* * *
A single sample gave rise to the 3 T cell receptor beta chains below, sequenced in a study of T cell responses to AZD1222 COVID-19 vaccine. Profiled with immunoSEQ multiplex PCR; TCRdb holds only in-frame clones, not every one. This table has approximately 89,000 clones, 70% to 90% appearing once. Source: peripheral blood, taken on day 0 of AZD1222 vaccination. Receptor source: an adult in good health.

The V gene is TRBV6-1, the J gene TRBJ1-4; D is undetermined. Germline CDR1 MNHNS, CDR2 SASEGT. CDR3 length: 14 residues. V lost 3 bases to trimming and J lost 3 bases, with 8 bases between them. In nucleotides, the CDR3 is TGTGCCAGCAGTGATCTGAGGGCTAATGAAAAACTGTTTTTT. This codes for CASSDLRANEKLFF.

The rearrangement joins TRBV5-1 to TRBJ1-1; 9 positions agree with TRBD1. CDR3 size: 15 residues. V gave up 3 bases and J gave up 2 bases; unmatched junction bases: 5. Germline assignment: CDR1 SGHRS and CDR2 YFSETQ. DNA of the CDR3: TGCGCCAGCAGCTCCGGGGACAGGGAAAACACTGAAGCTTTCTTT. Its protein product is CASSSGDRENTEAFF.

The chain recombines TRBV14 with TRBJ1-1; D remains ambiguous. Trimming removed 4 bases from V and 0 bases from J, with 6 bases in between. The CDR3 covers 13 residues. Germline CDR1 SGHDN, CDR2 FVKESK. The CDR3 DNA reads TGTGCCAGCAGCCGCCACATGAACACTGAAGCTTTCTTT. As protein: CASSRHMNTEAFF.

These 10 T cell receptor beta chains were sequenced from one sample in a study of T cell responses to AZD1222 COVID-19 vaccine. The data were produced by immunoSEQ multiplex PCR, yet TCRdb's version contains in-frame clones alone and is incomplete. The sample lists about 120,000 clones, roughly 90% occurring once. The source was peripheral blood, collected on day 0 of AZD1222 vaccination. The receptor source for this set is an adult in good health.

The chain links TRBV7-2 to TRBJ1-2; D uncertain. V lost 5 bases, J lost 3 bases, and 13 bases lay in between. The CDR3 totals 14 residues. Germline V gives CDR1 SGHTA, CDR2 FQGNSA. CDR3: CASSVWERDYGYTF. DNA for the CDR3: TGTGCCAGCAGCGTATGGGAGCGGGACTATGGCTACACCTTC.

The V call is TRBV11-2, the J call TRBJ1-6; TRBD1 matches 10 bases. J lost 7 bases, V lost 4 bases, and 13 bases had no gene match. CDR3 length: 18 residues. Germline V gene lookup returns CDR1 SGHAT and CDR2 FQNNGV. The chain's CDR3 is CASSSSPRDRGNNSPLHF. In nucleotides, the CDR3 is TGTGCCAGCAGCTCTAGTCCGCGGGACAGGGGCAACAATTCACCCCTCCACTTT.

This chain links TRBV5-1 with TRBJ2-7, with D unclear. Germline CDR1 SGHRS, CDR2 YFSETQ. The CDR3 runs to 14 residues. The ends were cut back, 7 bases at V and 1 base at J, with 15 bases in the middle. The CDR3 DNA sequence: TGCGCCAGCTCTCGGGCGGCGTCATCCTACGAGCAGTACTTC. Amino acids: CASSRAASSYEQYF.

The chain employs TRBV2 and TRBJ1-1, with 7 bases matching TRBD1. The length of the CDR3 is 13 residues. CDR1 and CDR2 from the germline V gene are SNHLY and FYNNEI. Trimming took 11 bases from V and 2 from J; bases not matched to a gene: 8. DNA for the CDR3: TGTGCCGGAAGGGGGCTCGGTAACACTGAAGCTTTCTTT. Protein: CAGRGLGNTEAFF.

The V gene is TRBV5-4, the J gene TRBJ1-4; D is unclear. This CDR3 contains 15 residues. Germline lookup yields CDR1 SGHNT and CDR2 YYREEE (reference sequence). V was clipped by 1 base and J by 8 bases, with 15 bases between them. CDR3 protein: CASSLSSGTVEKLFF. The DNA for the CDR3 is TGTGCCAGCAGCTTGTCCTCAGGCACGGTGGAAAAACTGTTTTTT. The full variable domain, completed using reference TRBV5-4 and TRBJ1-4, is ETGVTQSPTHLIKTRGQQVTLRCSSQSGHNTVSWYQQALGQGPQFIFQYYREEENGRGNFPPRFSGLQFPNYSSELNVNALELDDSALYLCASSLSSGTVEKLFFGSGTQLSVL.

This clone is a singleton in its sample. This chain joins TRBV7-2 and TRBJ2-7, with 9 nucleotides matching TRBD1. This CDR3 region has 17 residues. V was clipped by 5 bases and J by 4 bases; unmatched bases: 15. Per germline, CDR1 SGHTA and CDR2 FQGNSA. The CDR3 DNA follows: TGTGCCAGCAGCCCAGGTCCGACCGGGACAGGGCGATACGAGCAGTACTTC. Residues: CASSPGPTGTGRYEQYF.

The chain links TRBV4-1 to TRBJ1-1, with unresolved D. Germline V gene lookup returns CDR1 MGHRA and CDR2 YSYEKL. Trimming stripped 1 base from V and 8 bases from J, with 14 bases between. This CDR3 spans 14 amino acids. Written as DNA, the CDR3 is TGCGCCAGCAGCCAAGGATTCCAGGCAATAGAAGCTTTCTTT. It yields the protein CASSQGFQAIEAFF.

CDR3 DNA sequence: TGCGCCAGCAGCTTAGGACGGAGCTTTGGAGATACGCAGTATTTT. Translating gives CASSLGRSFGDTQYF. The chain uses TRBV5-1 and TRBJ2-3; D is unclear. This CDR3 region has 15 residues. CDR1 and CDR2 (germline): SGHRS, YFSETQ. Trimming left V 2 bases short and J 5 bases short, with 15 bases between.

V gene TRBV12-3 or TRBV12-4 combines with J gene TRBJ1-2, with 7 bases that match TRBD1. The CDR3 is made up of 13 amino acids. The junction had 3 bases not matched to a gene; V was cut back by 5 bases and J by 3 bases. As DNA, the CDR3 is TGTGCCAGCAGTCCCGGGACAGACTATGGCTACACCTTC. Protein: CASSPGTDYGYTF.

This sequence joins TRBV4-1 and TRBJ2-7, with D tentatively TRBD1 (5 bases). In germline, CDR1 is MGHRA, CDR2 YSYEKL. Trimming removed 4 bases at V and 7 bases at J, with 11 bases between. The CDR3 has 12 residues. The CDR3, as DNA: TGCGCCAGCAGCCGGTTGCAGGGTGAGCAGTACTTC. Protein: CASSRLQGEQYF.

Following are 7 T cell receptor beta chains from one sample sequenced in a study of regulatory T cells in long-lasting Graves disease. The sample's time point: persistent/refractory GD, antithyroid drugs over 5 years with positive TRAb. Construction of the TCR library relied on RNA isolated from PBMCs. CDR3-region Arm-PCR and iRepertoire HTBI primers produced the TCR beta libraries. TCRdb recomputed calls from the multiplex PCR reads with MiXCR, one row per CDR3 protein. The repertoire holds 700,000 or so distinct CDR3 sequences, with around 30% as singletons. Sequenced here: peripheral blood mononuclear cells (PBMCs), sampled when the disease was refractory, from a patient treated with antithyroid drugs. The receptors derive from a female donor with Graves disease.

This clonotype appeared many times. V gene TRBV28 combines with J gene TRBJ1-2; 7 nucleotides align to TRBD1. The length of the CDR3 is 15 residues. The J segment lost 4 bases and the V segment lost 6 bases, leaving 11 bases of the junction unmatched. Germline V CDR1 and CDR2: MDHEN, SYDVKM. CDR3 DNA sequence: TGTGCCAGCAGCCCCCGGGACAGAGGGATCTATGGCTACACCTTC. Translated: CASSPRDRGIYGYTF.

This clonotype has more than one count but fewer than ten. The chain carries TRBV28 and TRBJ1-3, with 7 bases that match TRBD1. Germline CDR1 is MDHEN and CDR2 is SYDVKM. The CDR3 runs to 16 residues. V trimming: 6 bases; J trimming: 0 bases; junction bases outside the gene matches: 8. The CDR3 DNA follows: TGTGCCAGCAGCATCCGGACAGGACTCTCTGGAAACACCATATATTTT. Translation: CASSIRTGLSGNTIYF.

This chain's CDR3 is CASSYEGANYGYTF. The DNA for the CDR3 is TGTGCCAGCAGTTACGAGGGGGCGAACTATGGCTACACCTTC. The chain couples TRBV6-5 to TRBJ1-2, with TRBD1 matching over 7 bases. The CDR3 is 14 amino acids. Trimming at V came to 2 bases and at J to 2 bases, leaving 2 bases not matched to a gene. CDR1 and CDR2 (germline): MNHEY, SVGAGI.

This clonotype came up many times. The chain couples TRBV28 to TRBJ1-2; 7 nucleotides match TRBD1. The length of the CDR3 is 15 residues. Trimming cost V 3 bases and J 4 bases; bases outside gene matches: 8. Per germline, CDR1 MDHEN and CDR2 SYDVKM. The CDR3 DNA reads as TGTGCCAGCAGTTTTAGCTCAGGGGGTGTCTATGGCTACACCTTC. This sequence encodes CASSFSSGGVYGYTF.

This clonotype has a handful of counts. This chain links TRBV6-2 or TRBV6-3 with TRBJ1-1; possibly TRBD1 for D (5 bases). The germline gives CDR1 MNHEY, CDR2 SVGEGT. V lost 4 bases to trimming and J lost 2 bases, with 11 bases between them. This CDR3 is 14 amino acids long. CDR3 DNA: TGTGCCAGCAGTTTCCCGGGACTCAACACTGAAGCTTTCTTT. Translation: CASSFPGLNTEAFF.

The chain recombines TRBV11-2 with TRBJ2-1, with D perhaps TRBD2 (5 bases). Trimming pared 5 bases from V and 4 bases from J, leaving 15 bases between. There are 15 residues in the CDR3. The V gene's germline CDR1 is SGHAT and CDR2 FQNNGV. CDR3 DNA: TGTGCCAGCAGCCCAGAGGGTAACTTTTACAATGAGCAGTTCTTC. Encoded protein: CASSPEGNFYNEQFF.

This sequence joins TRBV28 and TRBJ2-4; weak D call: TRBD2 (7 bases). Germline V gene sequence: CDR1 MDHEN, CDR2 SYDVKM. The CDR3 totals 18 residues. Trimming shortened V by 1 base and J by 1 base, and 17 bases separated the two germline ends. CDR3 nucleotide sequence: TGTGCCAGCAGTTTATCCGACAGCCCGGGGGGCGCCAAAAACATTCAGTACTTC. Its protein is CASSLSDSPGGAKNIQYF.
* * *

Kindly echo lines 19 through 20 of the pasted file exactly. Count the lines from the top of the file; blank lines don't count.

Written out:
This chain's CDR3 is CASSYEGANYGYTF. The DNA for the CDR3 is TGTGCCAGCAGTTACGAGGGGGCGAACTATGGCTACACCTTC. The chain couples TRBV6-5 to TRBJ1-2, with TRBD1 matching over 7 bases. The CDR3 is 14 amino acids. Trimming at V came to 2 bases and at J to 2 bases, leaving 2 bases not matched to a gene. CDR1 and CDR2 (germline): MNHEY, SVGAGI.

This clonotype came up many times. The chain couples TRBV28 to TRBJ1-2; 7 nucleotides match TRBD1. The length of the CDR3 is 15 residues. Trimming cost V 3 bases and J 4 bases; bases outside gene matches: 8. Per germline, CDR1 MDHEN and CDR2 SYDVKM. The CDR3 DNA reads as TGTGCCAGCAGTTTTAGCTCAGGGGGTGTCTATGGCTACACCTTC. This sequence encodes CASSFSSGGVYGYTF.